Reproductive success of mountain pine beetle infesting cut bolts of Great Basin bristlecone pine, limber pine, and lodgepole pine
The preference-performance hypothesis states that ovipositing phytophagous insects will select host plants that are well-suited for their offspring and avoid host plants that do not support offspring performance (survival, development and fitness). The mountain pine beetle (Dendroctonus ponderosae), a native insect herbivore in western North America, can successfully attack and reproduce in most species of Pinus throughout its native range. However, mountain pine beetles avoid attacking Great Basin bristlecone pine (Pinus longaeva), despite recent climate-driven increases in mountain pine beetle populations at the high elevations where Great Basin bristlecone pine grows. Low preference for a potential host plant species may not persist if the plant supports favorable insect offspring performance, and Great Basin bristlecone pine suitability for mountain pine beetle offspring performance is unclear. We infested cut bolts of Great Basin bristlecone pine and two susceptible host tree species, limber (P. flexilis) and lodgepole (P. contorta) pines with adult mountain pine beetles and compared offspring performance. To investigate the potential for host adaptation in offspring performance, we tested mountain pine beetles from populations within and outside of Great Basin bristlecone pine range. Although mountain pine beetles laid viable eggs in all three tree species, extremely few offspring emerged from Great Basin bristlecone pine, regardless of the beetle population. Our observed low offspring performance in Great Basin bristlecone pine corresponds with previously documented low mountain pine beetle attack preference. A low preference-low performance relationship suggests that Great Basin bristlecone pine resistance to mountain pine beetle is likely to be retained through climate-driven high-elevation mountain pine beetle outbreaks.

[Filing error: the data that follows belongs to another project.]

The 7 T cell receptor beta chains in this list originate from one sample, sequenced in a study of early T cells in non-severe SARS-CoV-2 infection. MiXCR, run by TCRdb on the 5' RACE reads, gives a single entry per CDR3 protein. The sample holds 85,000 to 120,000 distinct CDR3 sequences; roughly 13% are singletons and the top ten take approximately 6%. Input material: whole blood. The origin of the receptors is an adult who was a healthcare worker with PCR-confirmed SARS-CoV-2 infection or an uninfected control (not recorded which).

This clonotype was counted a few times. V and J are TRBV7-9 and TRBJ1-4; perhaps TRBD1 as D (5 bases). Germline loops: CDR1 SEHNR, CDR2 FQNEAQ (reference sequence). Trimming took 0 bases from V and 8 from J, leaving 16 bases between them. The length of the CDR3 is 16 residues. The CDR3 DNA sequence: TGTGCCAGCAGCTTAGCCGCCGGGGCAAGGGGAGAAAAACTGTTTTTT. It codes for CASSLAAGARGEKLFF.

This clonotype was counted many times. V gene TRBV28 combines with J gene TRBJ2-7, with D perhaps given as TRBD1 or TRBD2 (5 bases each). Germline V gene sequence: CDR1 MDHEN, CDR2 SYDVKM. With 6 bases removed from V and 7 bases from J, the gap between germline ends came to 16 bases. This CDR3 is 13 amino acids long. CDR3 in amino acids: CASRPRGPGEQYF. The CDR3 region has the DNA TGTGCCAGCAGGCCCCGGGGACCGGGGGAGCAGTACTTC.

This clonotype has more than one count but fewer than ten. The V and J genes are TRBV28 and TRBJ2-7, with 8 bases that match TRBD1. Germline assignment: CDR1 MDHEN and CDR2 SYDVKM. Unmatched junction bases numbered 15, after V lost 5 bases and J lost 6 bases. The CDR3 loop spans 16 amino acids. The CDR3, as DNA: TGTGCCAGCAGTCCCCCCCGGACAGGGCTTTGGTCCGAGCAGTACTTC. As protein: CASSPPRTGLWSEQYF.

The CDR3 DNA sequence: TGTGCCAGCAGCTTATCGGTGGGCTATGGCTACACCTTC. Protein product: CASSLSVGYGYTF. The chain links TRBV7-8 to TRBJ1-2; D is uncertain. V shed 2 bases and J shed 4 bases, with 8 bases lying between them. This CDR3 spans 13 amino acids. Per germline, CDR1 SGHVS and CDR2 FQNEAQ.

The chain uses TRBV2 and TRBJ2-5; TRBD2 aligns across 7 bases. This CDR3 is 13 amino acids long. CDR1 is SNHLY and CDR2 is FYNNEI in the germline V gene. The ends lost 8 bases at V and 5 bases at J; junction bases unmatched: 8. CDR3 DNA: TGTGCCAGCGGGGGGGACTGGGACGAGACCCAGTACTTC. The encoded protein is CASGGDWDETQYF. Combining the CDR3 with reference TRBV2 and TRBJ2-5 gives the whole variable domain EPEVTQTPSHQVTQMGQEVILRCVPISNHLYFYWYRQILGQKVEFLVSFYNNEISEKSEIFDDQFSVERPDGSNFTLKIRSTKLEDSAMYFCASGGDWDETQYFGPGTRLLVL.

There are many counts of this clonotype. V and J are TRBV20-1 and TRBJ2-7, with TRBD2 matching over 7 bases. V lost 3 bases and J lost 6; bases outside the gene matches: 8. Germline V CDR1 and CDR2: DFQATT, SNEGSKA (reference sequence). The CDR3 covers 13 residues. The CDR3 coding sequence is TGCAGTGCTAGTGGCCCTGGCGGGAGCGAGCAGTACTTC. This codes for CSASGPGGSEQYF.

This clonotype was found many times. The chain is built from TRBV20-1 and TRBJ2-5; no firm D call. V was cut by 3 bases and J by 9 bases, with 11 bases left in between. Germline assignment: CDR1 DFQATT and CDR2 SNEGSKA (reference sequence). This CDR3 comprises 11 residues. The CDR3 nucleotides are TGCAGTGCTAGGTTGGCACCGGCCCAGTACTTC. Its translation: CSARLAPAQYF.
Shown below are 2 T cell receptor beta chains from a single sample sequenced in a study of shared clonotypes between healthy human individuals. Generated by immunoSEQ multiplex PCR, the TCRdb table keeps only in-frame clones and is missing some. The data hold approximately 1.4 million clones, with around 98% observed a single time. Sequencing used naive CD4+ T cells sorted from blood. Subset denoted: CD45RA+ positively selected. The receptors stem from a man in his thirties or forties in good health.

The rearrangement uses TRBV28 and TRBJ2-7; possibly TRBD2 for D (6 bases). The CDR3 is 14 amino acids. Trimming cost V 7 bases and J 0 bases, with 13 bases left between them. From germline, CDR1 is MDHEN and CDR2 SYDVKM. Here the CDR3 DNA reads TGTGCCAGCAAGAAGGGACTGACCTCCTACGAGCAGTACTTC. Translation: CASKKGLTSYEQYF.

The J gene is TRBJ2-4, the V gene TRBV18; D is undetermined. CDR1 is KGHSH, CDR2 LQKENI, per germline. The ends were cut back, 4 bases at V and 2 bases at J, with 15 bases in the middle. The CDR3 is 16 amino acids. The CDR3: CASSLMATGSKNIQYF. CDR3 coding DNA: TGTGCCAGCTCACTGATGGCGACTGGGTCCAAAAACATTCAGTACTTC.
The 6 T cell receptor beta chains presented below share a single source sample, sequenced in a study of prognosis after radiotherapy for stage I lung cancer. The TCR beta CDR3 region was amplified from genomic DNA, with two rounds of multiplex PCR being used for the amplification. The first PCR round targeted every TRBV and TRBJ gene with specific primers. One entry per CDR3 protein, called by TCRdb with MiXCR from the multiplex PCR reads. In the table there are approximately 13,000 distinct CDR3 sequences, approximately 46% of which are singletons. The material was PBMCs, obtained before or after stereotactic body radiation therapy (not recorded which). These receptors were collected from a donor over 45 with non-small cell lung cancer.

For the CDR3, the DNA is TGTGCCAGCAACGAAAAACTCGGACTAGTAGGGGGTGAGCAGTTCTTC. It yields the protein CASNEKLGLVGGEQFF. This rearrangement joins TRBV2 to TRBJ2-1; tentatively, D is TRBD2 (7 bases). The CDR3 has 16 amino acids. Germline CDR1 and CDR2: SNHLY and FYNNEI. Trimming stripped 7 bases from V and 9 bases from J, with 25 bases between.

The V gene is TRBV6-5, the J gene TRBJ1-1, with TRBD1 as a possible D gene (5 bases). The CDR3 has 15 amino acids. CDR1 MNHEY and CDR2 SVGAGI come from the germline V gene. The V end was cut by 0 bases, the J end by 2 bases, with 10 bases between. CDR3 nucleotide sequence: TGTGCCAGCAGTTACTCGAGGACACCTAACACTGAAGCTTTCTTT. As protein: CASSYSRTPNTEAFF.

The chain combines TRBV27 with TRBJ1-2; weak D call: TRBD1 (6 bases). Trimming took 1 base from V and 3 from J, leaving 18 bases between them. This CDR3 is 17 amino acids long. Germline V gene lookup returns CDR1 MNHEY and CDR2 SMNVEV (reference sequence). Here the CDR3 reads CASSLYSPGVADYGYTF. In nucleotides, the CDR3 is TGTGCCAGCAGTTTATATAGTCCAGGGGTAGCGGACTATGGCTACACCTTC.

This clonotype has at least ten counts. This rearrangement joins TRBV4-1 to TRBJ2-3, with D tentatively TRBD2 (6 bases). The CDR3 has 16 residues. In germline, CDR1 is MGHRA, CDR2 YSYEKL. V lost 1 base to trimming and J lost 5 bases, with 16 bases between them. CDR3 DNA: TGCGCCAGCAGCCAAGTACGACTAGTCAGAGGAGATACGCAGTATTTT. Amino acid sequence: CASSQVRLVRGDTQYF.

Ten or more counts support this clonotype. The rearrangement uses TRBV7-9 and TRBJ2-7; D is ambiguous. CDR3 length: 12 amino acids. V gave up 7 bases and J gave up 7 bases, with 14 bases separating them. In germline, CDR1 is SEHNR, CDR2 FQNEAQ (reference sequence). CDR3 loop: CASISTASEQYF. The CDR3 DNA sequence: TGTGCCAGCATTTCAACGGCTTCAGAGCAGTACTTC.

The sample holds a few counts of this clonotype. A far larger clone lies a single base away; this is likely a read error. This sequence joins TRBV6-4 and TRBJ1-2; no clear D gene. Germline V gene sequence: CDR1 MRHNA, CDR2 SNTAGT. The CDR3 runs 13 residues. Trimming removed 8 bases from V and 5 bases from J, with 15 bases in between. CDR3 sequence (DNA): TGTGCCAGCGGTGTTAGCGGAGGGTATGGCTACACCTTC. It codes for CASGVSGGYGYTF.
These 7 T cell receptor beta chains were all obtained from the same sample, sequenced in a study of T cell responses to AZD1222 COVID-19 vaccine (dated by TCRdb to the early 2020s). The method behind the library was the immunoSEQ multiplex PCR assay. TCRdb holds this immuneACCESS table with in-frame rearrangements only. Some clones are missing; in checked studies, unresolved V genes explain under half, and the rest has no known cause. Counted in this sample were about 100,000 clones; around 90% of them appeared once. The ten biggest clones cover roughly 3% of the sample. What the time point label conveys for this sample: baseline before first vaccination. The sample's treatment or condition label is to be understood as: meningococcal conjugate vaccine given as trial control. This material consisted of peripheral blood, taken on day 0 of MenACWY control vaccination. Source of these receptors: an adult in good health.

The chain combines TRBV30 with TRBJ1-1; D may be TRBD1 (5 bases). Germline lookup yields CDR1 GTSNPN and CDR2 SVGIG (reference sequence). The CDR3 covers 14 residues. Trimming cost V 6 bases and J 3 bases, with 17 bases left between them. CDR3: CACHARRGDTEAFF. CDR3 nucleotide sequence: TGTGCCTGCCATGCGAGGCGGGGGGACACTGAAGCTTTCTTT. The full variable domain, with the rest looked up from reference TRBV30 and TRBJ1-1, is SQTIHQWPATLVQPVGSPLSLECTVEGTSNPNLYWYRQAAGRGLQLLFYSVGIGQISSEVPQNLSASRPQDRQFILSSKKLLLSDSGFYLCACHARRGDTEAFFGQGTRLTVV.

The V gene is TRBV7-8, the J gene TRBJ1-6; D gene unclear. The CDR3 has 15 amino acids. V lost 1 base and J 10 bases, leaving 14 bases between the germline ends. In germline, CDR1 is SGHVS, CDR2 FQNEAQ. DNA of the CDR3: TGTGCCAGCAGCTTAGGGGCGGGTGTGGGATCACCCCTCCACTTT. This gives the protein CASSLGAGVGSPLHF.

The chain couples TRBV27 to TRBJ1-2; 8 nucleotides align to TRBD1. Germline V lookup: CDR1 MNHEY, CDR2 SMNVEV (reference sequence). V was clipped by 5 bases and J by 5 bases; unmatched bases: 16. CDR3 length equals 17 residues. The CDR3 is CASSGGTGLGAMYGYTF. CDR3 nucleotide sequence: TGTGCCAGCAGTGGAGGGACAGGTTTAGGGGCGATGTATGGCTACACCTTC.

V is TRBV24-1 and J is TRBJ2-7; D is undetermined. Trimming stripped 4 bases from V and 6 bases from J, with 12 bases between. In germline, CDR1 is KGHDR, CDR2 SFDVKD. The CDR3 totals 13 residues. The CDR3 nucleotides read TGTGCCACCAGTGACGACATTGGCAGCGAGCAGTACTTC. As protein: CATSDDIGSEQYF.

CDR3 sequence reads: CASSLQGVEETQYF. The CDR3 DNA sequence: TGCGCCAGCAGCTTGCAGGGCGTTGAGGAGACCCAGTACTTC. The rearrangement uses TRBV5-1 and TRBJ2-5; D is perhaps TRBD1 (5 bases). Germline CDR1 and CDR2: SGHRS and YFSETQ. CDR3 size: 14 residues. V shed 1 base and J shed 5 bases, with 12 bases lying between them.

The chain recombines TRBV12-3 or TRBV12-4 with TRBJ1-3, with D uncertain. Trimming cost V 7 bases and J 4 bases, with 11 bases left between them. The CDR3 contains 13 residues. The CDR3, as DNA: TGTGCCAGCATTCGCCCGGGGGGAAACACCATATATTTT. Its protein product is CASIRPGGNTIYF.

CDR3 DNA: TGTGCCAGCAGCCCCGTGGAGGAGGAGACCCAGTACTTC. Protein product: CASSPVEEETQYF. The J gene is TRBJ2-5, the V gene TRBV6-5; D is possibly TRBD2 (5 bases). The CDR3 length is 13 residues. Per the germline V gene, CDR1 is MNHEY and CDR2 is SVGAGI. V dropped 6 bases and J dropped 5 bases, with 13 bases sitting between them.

Utah State University
USDA, Forest Service (FS);
USDA, National Institute of Food and Agriculture (NIFA)
USDA, Forest Service (FS) WC-EM-F-14-1; USDA, National Institute of Food and Agriculture (NIFA) UTAE-2010-03313
See README file.
Eidson, E. L., Mock, K. E., & Bentz, B. J. (2018). Low offspring survival in mountain pine beetle infesting the resistant Great Basin bristlecone pine supports the preference-performance hypothesis. PloS one, In Review.
Eidson, E. L. (2017). Great Basin Bristlecone Pine Resistance to Mountain Pine Beetle: An Evaluation of Dendroctonus ponderosae Host Selection Behavior and Reproductive Success in Pinus longaeva. M.S. Thesis. Utah State University. https://digitalcommons.usu.edu/etd/6324/
Site: The site from which the host tree was cut. ìCaveMtnî = Cave Mountain, Nevada; ìDixieNFî = Dixie National Forest, Utah; ìLoganCanyonî = Logan Canyon, Utah.
Bristlecone = Great Basin bristlecone pine (Pinus longaeva)
CVB = Cave Mountain Bristlecone
CVL = Cave Mountain Limber
DXB = Dixie Bristlecone
DXL = Dixie Limber
F = female
ID = identification
LCL = Logan Canyon Lodgepole
Limber = limber pine (Pinus flexilis)
Lodgepole = lodgepole pine (Pinus contorta)
M = male MPB = mountain pine beetle
NV = Nevada Spp = species
UT = Utah
For more details, see README file.
Ecology and Evolutionary Biology | Entomology | Population Biology
This work is licensed under a Creative Commons Attribution 4.0 License.
Bentz, Barbara J.; Mock, Karen E.; and Eidson, Erika L., "Reproductive success of mountain pine beetle infesting cut bolts of Great Basin bristlecone pine, limber pine, and lodgepole pine" (2018). Browse all Datasets. Paper 42.
FilesAlldata_README.txt (21 kB)
Digital Commons Data.zip (39 kB)
Mating_and_Fecundity.csv (7 kB)
Offpsring_Emergence.csv (605 kB)
Offspring_Emergence_Galleries.csv (25 kB)
Offspring_Emergence_per_Bolt.csv (1 kB)
Parent_Beetle_Size.csv (34 kB)
Phloem_Thickness.csv (1 kB)